History unwrapped at mummy museums
Wednesday, August 12, 2009
Unwrap the mysteries of ancient Egypt by setting off to discover some of Chicago's very own mummies.
Before heading out, brief your kids on mummies. Explain that a mummy is the body of a person or animal that has been preserved after death. The ancient Egyptians preserved bodies with special chemicals (embalming) or by natural means (drying out the body) to prepare them for the journey to a new life that they believed took place after death.
Check out some mummy reads from your local library: Mummies by Joyce Milton is suitable for readers in grades 1-3 and offers an introduction to the topic, accompanied by eye-catching illustrations. Outside and Inside Mummies by Sandra Markle is a macabre look inside mummies and explains the wide use of CT scans, electron microscopes and DNA analysis in the field of archeology.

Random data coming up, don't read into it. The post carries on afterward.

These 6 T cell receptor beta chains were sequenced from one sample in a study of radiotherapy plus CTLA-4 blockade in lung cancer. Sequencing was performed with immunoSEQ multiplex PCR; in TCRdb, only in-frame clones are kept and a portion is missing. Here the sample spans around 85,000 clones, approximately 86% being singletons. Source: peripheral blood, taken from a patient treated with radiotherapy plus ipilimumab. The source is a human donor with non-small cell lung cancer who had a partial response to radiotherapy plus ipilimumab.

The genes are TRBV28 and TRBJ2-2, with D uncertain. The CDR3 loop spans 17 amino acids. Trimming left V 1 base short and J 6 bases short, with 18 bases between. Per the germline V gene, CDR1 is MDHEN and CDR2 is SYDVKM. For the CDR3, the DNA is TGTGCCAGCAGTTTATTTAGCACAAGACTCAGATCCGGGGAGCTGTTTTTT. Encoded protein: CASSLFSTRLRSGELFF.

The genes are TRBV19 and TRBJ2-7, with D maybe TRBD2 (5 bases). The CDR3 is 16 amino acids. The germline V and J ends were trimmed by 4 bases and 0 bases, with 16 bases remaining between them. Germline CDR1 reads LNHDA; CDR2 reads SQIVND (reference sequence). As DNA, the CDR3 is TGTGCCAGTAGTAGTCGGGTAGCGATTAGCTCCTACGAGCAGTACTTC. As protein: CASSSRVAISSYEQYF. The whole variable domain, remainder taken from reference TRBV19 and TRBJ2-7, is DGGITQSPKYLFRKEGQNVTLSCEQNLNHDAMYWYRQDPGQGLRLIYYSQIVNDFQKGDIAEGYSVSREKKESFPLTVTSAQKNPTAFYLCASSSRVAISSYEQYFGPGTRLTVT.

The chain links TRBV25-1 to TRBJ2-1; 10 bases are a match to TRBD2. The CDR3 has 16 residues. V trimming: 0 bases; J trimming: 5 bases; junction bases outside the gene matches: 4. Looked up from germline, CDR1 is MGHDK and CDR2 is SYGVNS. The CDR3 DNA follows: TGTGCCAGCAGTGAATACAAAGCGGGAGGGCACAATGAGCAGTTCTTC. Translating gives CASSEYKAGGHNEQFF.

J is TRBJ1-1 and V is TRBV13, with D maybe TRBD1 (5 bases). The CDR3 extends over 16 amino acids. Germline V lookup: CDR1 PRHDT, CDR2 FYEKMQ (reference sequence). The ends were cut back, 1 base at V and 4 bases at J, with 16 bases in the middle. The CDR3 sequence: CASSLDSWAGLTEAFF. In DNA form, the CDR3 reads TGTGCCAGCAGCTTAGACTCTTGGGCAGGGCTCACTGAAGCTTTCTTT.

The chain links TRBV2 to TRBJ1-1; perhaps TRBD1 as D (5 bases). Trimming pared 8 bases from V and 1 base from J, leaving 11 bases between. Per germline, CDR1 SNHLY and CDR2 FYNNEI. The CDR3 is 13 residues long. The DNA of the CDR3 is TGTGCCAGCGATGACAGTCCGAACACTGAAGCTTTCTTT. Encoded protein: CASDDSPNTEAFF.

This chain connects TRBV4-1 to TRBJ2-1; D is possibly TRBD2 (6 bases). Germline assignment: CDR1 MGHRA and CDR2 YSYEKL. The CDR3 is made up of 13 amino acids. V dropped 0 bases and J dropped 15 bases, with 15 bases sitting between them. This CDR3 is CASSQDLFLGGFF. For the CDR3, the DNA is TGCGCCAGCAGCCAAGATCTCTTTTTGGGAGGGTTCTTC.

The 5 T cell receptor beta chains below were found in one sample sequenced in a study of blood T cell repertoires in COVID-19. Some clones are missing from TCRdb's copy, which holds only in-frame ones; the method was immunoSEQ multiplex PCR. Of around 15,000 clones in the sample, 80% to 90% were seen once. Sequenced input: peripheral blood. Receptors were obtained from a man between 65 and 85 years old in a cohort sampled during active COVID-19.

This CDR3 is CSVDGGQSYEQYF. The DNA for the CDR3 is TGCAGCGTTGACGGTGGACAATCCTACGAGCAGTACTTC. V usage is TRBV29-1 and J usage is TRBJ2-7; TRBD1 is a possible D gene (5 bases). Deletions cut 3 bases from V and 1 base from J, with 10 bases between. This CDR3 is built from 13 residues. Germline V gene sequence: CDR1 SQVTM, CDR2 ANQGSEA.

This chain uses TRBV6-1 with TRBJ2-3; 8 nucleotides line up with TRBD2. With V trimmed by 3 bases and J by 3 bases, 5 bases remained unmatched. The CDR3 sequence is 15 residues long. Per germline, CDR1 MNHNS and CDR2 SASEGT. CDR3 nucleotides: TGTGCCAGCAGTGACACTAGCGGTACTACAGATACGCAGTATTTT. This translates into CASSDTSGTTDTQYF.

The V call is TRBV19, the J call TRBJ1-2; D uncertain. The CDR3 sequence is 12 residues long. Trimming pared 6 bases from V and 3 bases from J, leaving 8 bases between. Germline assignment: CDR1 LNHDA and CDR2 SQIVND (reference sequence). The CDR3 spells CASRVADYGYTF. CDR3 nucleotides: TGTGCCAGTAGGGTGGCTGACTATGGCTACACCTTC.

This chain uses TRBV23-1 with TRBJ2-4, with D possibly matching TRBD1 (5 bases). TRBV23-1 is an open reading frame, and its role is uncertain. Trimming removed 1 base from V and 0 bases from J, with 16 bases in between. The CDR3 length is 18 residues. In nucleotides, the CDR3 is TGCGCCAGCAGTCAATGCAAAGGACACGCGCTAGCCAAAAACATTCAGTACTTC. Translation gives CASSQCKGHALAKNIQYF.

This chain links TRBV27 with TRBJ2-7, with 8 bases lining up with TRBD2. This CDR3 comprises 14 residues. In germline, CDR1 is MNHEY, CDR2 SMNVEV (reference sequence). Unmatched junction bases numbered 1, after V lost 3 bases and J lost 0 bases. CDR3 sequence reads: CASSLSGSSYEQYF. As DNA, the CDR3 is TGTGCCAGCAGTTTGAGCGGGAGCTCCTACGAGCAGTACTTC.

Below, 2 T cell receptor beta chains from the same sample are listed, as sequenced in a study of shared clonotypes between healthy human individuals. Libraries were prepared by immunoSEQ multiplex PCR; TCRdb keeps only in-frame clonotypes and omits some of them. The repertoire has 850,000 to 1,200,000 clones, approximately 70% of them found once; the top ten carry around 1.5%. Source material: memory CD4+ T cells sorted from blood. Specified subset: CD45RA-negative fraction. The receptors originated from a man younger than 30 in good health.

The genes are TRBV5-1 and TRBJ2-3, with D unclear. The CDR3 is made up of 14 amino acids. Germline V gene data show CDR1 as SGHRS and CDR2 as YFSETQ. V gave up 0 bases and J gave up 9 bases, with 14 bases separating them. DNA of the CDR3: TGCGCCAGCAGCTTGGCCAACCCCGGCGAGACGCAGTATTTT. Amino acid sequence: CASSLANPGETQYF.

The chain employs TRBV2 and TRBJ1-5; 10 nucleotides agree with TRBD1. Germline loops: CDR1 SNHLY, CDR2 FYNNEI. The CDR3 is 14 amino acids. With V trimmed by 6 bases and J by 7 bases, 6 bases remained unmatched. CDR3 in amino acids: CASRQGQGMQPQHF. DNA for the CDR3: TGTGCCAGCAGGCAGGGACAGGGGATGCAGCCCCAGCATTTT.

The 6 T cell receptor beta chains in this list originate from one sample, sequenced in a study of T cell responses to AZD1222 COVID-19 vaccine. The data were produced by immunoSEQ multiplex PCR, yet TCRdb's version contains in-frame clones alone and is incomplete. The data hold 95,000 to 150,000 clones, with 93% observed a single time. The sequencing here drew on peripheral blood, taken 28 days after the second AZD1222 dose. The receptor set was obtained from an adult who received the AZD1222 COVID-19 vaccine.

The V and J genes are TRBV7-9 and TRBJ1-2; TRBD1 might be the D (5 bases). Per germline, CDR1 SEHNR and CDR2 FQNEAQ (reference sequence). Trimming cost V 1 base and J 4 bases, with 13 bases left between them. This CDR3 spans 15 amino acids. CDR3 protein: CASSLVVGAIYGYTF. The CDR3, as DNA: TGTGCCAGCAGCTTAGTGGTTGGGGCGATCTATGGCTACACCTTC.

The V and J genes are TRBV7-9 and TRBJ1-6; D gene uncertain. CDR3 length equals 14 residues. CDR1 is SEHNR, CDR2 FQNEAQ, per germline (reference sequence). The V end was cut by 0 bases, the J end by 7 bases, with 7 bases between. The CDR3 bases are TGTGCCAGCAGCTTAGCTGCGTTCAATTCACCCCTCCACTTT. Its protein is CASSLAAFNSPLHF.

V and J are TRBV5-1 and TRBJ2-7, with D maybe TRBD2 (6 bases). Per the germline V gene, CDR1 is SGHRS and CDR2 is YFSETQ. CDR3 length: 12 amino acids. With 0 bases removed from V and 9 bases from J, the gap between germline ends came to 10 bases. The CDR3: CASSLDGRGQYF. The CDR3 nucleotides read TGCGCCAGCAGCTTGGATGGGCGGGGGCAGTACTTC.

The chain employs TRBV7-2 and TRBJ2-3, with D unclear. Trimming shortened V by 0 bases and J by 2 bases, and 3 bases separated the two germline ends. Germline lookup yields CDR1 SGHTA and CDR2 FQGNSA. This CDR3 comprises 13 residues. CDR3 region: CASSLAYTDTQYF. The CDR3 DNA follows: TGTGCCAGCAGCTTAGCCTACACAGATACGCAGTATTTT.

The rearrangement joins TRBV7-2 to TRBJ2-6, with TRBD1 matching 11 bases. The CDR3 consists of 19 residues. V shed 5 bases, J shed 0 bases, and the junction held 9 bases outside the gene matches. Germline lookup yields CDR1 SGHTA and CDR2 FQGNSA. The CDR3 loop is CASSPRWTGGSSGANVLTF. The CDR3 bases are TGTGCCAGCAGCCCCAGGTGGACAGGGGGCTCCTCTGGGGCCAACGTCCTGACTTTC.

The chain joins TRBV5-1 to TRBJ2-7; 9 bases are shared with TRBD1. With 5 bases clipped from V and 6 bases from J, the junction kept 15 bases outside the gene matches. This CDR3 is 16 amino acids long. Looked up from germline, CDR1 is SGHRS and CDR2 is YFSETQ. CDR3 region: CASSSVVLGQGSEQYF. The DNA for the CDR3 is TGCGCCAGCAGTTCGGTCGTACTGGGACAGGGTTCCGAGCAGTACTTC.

Twenty-three authentic mummies await your family at the Field Museum's Inside Ancient Egypt permanent exhibit. Explore a life-size Egyptian tomb with 5,000-year-old hieroglyphics. Experience ancient Egyptian life by visiting a marketplace and testing out a typical bed. Dip a bucket into the Nile River. Step into the shrine of Bastet, the cat goddess. Check out the mummy-making diorama to better understand the mummification process.
Join the Oriental Institute Museum, on the campus of the University of Chicago in Hyde Park, for Mummies Night! from 6-8 p.m., Oct. 28, for a "tombful" of family fun. The Oriental Institute Museum is a smaller scale museum that explores the history, art and archaeology of the ancient Near East. Visit the galleries to see up close mummies that are thousands of years old, test your knowledge with a laboratory mummy, view a short film, "Mummies Made in Egypt," and learn how CT scans unveil what lies beneath the mummy wrappings.
Inside Ancient Egypt
• The Field Museum
• 1400 S. Lake Shore Drive, Chicago
• (312) 922-9410
• Oriental Institute Museum
• 1155 E. 58th St., Chicago
• (773) 702-9514